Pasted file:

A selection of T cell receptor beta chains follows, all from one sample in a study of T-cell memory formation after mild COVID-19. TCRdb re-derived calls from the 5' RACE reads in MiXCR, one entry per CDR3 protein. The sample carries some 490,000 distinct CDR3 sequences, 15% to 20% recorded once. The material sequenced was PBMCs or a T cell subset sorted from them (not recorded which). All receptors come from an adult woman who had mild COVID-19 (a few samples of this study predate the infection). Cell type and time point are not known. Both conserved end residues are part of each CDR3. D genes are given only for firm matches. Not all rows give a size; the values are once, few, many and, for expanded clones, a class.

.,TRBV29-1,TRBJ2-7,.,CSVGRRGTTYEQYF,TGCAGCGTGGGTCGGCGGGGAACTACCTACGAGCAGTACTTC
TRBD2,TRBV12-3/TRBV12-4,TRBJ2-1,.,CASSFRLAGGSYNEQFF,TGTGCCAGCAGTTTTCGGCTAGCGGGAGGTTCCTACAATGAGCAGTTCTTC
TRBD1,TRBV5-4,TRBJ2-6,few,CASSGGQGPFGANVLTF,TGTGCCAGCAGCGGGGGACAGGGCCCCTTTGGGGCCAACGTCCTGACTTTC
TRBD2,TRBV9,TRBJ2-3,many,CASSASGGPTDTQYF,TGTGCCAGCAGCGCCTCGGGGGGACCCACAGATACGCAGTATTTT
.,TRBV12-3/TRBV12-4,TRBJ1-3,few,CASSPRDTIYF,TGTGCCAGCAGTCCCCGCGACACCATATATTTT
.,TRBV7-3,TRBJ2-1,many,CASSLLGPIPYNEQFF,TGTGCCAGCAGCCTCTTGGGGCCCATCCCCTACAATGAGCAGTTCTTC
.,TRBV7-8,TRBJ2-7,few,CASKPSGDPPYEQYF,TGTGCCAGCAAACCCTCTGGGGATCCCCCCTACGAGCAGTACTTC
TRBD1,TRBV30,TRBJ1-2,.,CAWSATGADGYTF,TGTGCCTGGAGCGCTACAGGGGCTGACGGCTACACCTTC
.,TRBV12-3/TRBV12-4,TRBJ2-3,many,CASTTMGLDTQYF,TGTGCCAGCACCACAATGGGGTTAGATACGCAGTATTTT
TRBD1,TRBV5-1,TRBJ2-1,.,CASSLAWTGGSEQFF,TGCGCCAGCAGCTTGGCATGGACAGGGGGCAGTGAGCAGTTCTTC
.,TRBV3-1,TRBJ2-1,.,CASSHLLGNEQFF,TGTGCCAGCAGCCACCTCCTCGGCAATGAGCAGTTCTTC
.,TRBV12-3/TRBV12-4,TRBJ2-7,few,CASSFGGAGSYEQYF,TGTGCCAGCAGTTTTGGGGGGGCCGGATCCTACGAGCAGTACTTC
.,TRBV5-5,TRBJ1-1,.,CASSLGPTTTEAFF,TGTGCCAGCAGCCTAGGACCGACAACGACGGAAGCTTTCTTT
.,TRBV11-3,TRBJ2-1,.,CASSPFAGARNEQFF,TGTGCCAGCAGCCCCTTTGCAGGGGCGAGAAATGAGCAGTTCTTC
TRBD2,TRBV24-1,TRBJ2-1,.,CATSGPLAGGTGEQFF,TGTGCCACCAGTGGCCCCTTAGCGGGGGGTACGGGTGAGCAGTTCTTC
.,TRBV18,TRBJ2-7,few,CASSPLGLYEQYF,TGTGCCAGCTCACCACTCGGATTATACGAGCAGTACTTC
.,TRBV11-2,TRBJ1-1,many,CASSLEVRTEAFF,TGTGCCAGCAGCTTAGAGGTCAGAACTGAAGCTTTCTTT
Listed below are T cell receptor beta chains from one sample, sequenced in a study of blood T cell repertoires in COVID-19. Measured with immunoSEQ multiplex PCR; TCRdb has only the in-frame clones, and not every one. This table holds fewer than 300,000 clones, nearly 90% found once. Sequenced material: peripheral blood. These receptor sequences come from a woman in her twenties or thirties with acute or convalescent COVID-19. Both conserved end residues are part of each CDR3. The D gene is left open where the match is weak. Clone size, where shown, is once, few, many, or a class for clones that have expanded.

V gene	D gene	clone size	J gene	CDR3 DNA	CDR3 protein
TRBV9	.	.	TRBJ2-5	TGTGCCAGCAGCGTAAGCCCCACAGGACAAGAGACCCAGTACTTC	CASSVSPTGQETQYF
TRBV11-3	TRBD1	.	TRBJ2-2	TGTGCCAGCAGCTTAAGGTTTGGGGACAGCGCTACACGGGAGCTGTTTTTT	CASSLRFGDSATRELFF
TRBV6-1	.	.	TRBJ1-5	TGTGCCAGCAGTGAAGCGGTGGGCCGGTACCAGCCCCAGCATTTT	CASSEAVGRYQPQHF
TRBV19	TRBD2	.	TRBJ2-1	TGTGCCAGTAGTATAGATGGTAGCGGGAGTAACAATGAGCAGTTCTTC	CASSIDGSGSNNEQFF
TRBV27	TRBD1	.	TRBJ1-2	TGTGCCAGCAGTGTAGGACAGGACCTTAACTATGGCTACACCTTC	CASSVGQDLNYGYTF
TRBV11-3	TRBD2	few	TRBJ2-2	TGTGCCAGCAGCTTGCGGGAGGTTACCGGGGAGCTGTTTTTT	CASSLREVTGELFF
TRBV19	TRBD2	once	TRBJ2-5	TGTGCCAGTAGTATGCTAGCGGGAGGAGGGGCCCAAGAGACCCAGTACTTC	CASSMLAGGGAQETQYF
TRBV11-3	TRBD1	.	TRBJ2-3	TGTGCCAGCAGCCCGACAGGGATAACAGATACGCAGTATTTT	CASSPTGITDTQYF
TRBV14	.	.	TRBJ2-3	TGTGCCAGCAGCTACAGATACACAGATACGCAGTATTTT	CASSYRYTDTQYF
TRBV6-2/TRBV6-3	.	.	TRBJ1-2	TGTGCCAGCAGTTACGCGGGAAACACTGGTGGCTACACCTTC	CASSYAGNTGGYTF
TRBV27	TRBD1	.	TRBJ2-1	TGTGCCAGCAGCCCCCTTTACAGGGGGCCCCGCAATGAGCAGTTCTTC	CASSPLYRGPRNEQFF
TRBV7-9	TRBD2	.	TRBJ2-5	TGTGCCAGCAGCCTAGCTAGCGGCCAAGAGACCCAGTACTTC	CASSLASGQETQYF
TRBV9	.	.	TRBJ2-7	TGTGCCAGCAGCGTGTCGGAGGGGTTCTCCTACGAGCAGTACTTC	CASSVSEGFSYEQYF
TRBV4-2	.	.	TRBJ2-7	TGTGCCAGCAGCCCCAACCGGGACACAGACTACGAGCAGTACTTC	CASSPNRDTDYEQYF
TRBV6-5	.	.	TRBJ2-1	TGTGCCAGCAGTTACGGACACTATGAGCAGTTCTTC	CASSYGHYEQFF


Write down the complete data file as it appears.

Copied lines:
A selection of T cell receptor beta chains follows, all from one sample in a study of T-cell memory formation after mild COVID-19. TCRdb re-derived calls from the 5' RACE reads in MiXCR, one entry per CDR3 protein. The sample carries some 490,000 distinct CDR3 sequences, 15% to 20% recorded once. The material sequenced was PBMCs or a T cell subset sorted from them (not recorded which). All receptors come from an adult woman who had mild COVID-19 (a few samples of this study predate the infection). Cell type and time point are not known. Both conserved end residues are part of each CDR3. D genes are given only for firm matches. Not all rows give a size; the values are once, few, many and, for expanded clones, a class.

.,TRBV29-1,TRBJ2-7,.,CSVGRRGTTYEQYF,TGCAGCGTGGGTCGGCGGGGAACTACCTACGAGCAGTACTTC
TRBD2,TRBV12-3/TRBV12-4,TRBJ2-1,.,CASSFRLAGGSYNEQFF,TGTGCCAGCAGTTTTCGGCTAGCGGGAGGTTCCTACAATGAGCAGTTCTTC
TRBD1,TRBV5-4,TRBJ2-6,few,CASSGGQGPFGANVLTF,TGTGCCAGCAGCGGGGGACAGGGCCCCTTTGGGGCCAACGTCCTGACTTTC
TRBD2,TRBV9,TRBJ2-3,many,CASSASGGPTDTQYF,TGTGCCAGCAGCGCCTCGGGGGGACCCACAGATACGCAGTATTTT
.,TRBV12-3/TRBV12-4,TRBJ1-3,few,CASSPRDTIYF,TGTGCCAGCAGTCCCCGCGACACCATATATTTT
.,TRBV7-3,TRBJ2-1,many,CASSLLGPIPYNEQFF,TGTGCCAGCAGCCTCTTGGGGCCCATCCCCTACAATGAGCAGTTCTTC
.,TRBV7-8,TRBJ2-7,few,CASKPSGDPPYEQYF,TGTGCCAGCAAACCCTCTGGGGATCCCCCCTACGAGCAGTACTTC
TRBD1,TRBV30,TRBJ1-2,.,CAWSATGADGYTF,TGTGCCTGGAGCGCTACAGGGGCTGACGGCTACACCTTC
.,TRBV12-3/TRBV12-4,TRBJ2-3,many,CASTTMGLDTQYF,TGTGCCAGCACCACAATGGGGTTAGATACGCAGTATTTT
TRBD1,TRBV5-1,TRBJ2-1,.,CASSLAWTGGSEQFF,TGCGCCAGCAGCTTGGCATGGACAGGGGGCAGTGAGCAGTTCTTC
.,TRBV3-1,TRBJ2-1,.,CASSHLLGNEQFF,TGTGCCAGCAGCCACCTCCTCGGCAATGAGCAGTTCTTC
.,TRBV12-3/TRBV12-4,TRBJ2-7,few,CASSFGGAGSYEQYF,TGTGCCAGCAGTTTTGGGGGGGCCGGATCCTACGAGCAGTACTTC
.,TRBV5-5,TRBJ1-1,.,CASSLGPTTTEAFF,TGTGCCAGCAGCCTAGGACCGACAACGACGGAAGCTTTCTTT
.,TRBV11-3,TRBJ2-1,.,CASSPFAGARNEQFF,TGTGCCAGCAGCCCCTTTGCAGGGGCGAGAAATGAGCAGTTCTTC
TRBD2,TRBV24-1,TRBJ2-1,.,CATSGPLAGGTGEQFF,TGTGCCACCAGTGGCCCCTTAGCGGGGGGTACGGGTGAGCAGTTCTTC
.,TRBV18,TRBJ2-7,few,CASSPLGLYEQYF,TGTGCCAGCTCACCACTCGGATTATACGAGCAGTACTTC
.,TRBV11-2,TRBJ1-1,many,CASSLEVRTEAFF,TGTGCCAGCAGCTTAGAGGTCAGAACTGAAGCTTTCTTT
Listed below are T cell receptor beta chains from one sample, sequenced in a study of blood T cell repertoires in COVID-19. Measured with immunoSEQ multiplex PCR; TCRdb has only the in-frame clones, and not every one. This table holds fewer than 300,000 clones, nearly 90% found once. Sequenced material: peripheral blood. These receptor sequences come from a woman in her twenties or thirties with acute or convalescent COVID-19. Both conserved end residues are part of each CDR3. The D gene is left open where the match is weak. Clone size, where shown, is once, few, many, or a class for clones that have expanded.

V gene	D gene	clone size	J gene	CDR3 DNA	CDR3 protein
TRBV9	.	.	TRBJ2-5	TGTGCCAGCAGCGTAAGCCCCACAGGACAAGAGACCCAGTACTTC	CASSVSPTGQETQYF
TRBV11-3	TRBD1	.	TRBJ2-2	TGTGCCAGCAGCTTAAGGTTTGGGGACAGCGCTACACGGGAGCTGTTTTTT	CASSLRFGDSATRELFF
TRBV6-1	.	.	TRBJ1-5	TGTGCCAGCAGTGAAGCGGTGGGCCGGTACCAGCCCCAGCATTTT	CASSEAVGRYQPQHF
TRBV19	TRBD2	.	TRBJ2-1	TGTGCCAGTAGTATAGATGGTAGCGGGAGTAACAATGAGCAGTTCTTC	CASSIDGSGSNNEQFF
TRBV27	TRBD1	.	TRBJ1-2	TGTGCCAGCAGTGTAGGACAGGACCTTAACTATGGCTACACCTTC	CASSVGQDLNYGYTF
TRBV11-3	TRBD2	few	TRBJ2-2	TGTGCCAGCAGCTTGCGGGAGGTTACCGGGGAGCTGTTTTTT	CASSLREVTGELFF
TRBV19	TRBD2	once	TRBJ2-5	TGTGCCAGTAGTATGCTAGCGGGAGGAGGGGCCCAAGAGACCCAGTACTTC	CASSMLAGGGAQETQYF
TRBV11-3	TRBD1	.	TRBJ2-3	TGTGCCAGCAGCCCGACAGGGATAACAGATACGCAGTATTTT	CASSPTGITDTQYF
TRBV14	.	.	TRBJ2-3	TGTGCCAGCAGCTACAGATACACAGATACGCAGTATTTT	CASSYRYTDTQYF
TRBV6-2/TRBV6-3	.	.	TRBJ1-2	TGTGCCAGCAGTTACGCGGGAAACACTGGTGGCTACACCTTC	CASSYAGNTGGYTF
TRBV27	TRBD1	.	TRBJ2-1	TGTGCCAGCAGCCCCCTTTACAGGGGGCCCCGCAATGAGCAGTTCTTC	CASSPLYRGPRNEQFF
TRBV7-9	TRBD2	.	TRBJ2-5	TGTGCCAGCAGCCTAGCTAGCGGCCAAGAGACCCAGTACTTC	CASSLASGQETQYF
TRBV9	.	.	TRBJ2-7	TGTGCCAGCAGCGTGTCGGAGGGGTTCTCCTACGAGCAGTACTTC	CASSVSEGFSYEQYF
TRBV4-2	.	.	TRBJ2-7	TGTGCCAGCAGCCCCAACCGGGACACAGACTACGAGCAGTACTTC	CASSPNRDTDYEQYF
TRBV6-5	.	.	TRBJ2-1	TGTGCCAGCAGTTACGGACACTATGAGCAGTTCTTC	CASSYGHYEQFF